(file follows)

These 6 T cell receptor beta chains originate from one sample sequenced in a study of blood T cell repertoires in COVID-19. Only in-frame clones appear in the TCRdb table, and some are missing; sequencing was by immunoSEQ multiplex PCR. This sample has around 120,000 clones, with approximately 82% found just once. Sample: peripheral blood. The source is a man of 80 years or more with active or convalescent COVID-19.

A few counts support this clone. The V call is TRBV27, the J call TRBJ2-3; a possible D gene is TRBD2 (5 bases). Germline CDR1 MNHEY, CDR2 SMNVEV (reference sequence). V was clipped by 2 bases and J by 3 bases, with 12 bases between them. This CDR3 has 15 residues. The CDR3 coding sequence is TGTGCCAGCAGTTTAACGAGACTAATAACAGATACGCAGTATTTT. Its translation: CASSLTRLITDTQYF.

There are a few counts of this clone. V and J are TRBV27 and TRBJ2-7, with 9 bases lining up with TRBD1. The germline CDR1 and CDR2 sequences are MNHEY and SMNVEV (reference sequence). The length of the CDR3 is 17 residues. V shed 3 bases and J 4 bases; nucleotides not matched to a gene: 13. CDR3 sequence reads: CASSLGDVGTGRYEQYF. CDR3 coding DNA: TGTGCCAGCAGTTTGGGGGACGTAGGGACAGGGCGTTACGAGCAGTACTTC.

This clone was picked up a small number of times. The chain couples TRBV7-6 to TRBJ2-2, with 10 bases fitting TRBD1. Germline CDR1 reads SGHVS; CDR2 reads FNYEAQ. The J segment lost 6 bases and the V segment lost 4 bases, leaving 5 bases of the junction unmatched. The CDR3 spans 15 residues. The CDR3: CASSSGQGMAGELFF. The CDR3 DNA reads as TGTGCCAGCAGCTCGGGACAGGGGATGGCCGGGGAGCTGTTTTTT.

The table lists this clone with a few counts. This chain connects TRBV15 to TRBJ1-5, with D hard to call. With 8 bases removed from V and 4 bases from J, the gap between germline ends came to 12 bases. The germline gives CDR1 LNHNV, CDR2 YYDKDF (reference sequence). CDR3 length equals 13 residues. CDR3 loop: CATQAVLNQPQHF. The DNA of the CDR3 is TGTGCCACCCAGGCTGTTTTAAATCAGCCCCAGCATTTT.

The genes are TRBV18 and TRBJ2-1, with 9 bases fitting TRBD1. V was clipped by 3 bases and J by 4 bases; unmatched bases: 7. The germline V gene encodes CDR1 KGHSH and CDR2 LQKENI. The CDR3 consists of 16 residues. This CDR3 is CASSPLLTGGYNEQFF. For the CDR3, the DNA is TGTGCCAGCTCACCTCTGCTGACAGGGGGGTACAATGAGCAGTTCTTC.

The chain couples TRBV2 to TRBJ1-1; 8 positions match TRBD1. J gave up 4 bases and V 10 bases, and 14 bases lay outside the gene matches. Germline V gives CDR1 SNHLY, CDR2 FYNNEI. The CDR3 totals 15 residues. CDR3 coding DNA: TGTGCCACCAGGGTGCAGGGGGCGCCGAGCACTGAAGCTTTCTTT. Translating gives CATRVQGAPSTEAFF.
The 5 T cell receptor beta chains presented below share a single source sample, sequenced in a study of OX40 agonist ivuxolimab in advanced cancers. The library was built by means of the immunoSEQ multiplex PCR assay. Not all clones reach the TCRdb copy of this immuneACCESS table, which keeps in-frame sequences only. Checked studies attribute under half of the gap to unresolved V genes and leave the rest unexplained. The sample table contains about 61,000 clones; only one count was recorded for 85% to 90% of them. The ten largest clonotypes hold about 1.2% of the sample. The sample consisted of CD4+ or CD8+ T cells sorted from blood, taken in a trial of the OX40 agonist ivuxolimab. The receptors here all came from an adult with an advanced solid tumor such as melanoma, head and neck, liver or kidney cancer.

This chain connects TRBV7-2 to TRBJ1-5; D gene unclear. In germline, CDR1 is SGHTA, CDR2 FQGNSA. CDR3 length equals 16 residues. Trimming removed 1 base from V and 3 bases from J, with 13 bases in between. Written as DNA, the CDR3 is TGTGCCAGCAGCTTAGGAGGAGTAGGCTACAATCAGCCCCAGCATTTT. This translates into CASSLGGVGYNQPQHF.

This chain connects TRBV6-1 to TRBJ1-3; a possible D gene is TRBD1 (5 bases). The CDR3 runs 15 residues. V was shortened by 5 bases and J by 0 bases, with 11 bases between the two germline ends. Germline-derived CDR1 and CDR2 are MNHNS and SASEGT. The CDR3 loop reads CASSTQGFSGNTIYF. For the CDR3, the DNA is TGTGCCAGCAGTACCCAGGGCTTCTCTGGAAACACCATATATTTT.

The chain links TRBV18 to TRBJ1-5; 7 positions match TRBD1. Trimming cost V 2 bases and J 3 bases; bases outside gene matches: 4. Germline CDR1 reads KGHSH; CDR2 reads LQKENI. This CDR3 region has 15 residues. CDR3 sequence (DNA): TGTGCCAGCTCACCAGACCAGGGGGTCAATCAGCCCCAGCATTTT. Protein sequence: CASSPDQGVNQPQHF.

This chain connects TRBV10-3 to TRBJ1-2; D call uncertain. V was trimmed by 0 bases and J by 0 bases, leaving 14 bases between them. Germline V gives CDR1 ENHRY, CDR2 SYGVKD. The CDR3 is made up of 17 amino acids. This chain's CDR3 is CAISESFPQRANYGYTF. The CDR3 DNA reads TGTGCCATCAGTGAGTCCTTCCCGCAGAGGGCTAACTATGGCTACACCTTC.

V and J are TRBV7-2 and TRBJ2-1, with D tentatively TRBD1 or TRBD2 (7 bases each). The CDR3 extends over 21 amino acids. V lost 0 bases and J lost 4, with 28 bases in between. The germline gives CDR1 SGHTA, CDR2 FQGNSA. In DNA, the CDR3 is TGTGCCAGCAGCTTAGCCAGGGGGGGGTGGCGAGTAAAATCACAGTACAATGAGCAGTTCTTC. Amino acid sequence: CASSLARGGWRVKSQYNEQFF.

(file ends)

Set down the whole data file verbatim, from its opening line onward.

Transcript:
These 6 T cell receptor beta chains originate from one sample sequenced in a study of blood T cell repertoires in COVID-19. Only in-frame clones appear in the TCRdb table, and some are missing; sequencing was by immunoSEQ multiplex PCR. This sample has around 120,000 clones, with approximately 82% found just once. Sample: peripheral blood. The source is a man of 80 years or more with active or convalescent COVID-19.

A few counts support this clone. The V call is TRBV27, the J call TRBJ2-3; a possible D gene is TRBD2 (5 bases). Germline CDR1 MNHEY, CDR2 SMNVEV (reference sequence). V was clipped by 2 bases and J by 3 bases, with 12 bases between them. This CDR3 has 15 residues. The CDR3 coding sequence is TGTGCCAGCAGTTTAACGAGACTAATAACAGATACGCAGTATTTT. Its translation: CASSLTRLITDTQYF.

There are a few counts of this clone. V and J are TRBV27 and TRBJ2-7, with 9 bases lining up with TRBD1. The germline CDR1 and CDR2 sequences are MNHEY and SMNVEV (reference sequence). The length of the CDR3 is 17 residues. V shed 3 bases and J 4 bases; nucleotides not matched to a gene: 13. CDR3 sequence reads: CASSLGDVGTGRYEQYF. CDR3 coding DNA: TGTGCCAGCAGTTTGGGGGACGTAGGGACAGGGCGTTACGAGCAGTACTTC.

This clone was picked up a small number of times. The chain couples TRBV7-6 to TRBJ2-2, with 10 bases fitting TRBD1. Germline CDR1 reads SGHVS; CDR2 reads FNYEAQ. The J segment lost 6 bases and the V segment lost 4 bases, leaving 5 bases of the junction unmatched. The CDR3 spans 15 residues. The CDR3: CASSSGQGMAGELFF. The CDR3 DNA reads as TGTGCCAGCAGCTCGGGACAGGGGATGGCCGGGGAGCTGTTTTTT.

The table lists this clone with a few counts. This chain connects TRBV15 to TRBJ1-5, with D hard to call. With 8 bases removed from V and 4 bases from J, the gap between germline ends came to 12 bases. The germline gives CDR1 LNHNV, CDR2 YYDKDF (reference sequence). CDR3 length equals 13 residues. CDR3 loop: CATQAVLNQPQHF. The DNA of the CDR3 is TGTGCCACCCAGGCTGTTTTAAATCAGCCCCAGCATTTT.

The genes are TRBV18 and TRBJ2-1, with 9 bases fitting TRBD1. V was clipped by 3 bases and J by 4 bases; unmatched bases: 7. The germline V gene encodes CDR1 KGHSH and CDR2 LQKENI. The CDR3 consists of 16 residues. This CDR3 is CASSPLLTGGYNEQFF. For the CDR3, the DNA is TGTGCCAGCTCACCTCTGCTGACAGGGGGGTACAATGAGCAGTTCTTC.

The chain couples TRBV2 to TRBJ1-1; 8 positions match TRBD1. J gave up 4 bases and V 10 bases, and 14 bases lay outside the gene matches. Germline V gives CDR1 SNHLY, CDR2 FYNNEI. The CDR3 totals 15 residues. CDR3 coding DNA: TGTGCCACCAGGGTGCAGGGGGCGCCGAGCACTGAAGCTTTCTTT. Translating gives CATRVQGAPSTEAFF.
The 5 T cell receptor beta chains presented below share a single source sample, sequenced in a study of OX40 agonist ivuxolimab in advanced cancers. The library was built by means of the immunoSEQ multiplex PCR assay. Not all clones reach the TCRdb copy of this immuneACCESS table, which keeps in-frame sequences only. Checked studies attribute under half of the gap to unresolved V genes and leave the rest unexplained. The sample table contains about 61,000 clones; only one count was recorded for 85% to 90% of them. The ten largest clonotypes hold about 1.2% of the sample. The sample consisted of CD4+ or CD8+ T cells sorted from blood, taken in a trial of the OX40 agonist ivuxolimab. The receptors here all came from an adult with an advanced solid tumor such as melanoma, head and neck, liver or kidney cancer.

This chain connects TRBV7-2 to TRBJ1-5; D gene unclear. In germline, CDR1 is SGHTA, CDR2 FQGNSA. CDR3 length equals 16 residues. Trimming removed 1 base from V and 3 bases from J, with 13 bases in between. Written as DNA, the CDR3 is TGTGCCAGCAGCTTAGGAGGAGTAGGCTACAATCAGCCCCAGCATTTT. This translates into CASSLGGVGYNQPQHF.

This chain connects TRBV6-1 to TRBJ1-3; a possible D gene is TRBD1 (5 bases). The CDR3 runs 15 residues. V was shortened by 5 bases and J by 0 bases, with 11 bases between the two germline ends. Germline-derived CDR1 and CDR2 are MNHNS and SASEGT. The CDR3 loop reads CASSTQGFSGNTIYF. For the CDR3, the DNA is TGTGCCAGCAGTACCCAGGGCTTCTCTGGAAACACCATATATTTT.

The chain links TRBV18 to TRBJ1-5; 7 positions match TRBD1. Trimming cost V 2 bases and J 3 bases; bases outside gene matches: 4. Germline CDR1 reads KGHSH; CDR2 reads LQKENI. This CDR3 region has 15 residues. CDR3 sequence (DNA): TGTGCCAGCTCACCAGACCAGGGGGTCAATCAGCCCCAGCATTTT. Protein sequence: CASSPDQGVNQPQHF.

This chain connects TRBV10-3 to TRBJ1-2; D call uncertain. V was trimmed by 0 bases and J by 0 bases, leaving 14 bases between them. Germline V gives CDR1 ENHRY, CDR2 SYGVKD. The CDR3 is made up of 17 amino acids. This chain's CDR3 is CAISESFPQRANYGYTF. The CDR3 DNA reads TGTGCCATCAGTGAGTCCTTCCCGCAGAGGGCTAACTATGGCTACACCTTC.

V and J are TRBV7-2 and TRBJ2-1, with D tentatively TRBD1 or TRBD2 (7 bases each). The CDR3 extends over 21 amino acids. V lost 0 bases and J lost 4, with 28 bases in between. The germline gives CDR1 SGHTA, CDR2 FQGNSA. In DNA, the CDR3 is TGTGCCAGCAGCTTAGCCAGGGGGGGGTGGCGAGTAAAATCACAGTACAATGAGCAGTTCTTC. Amino acid sequence: CASSLARGGWRVKSQYNEQFF.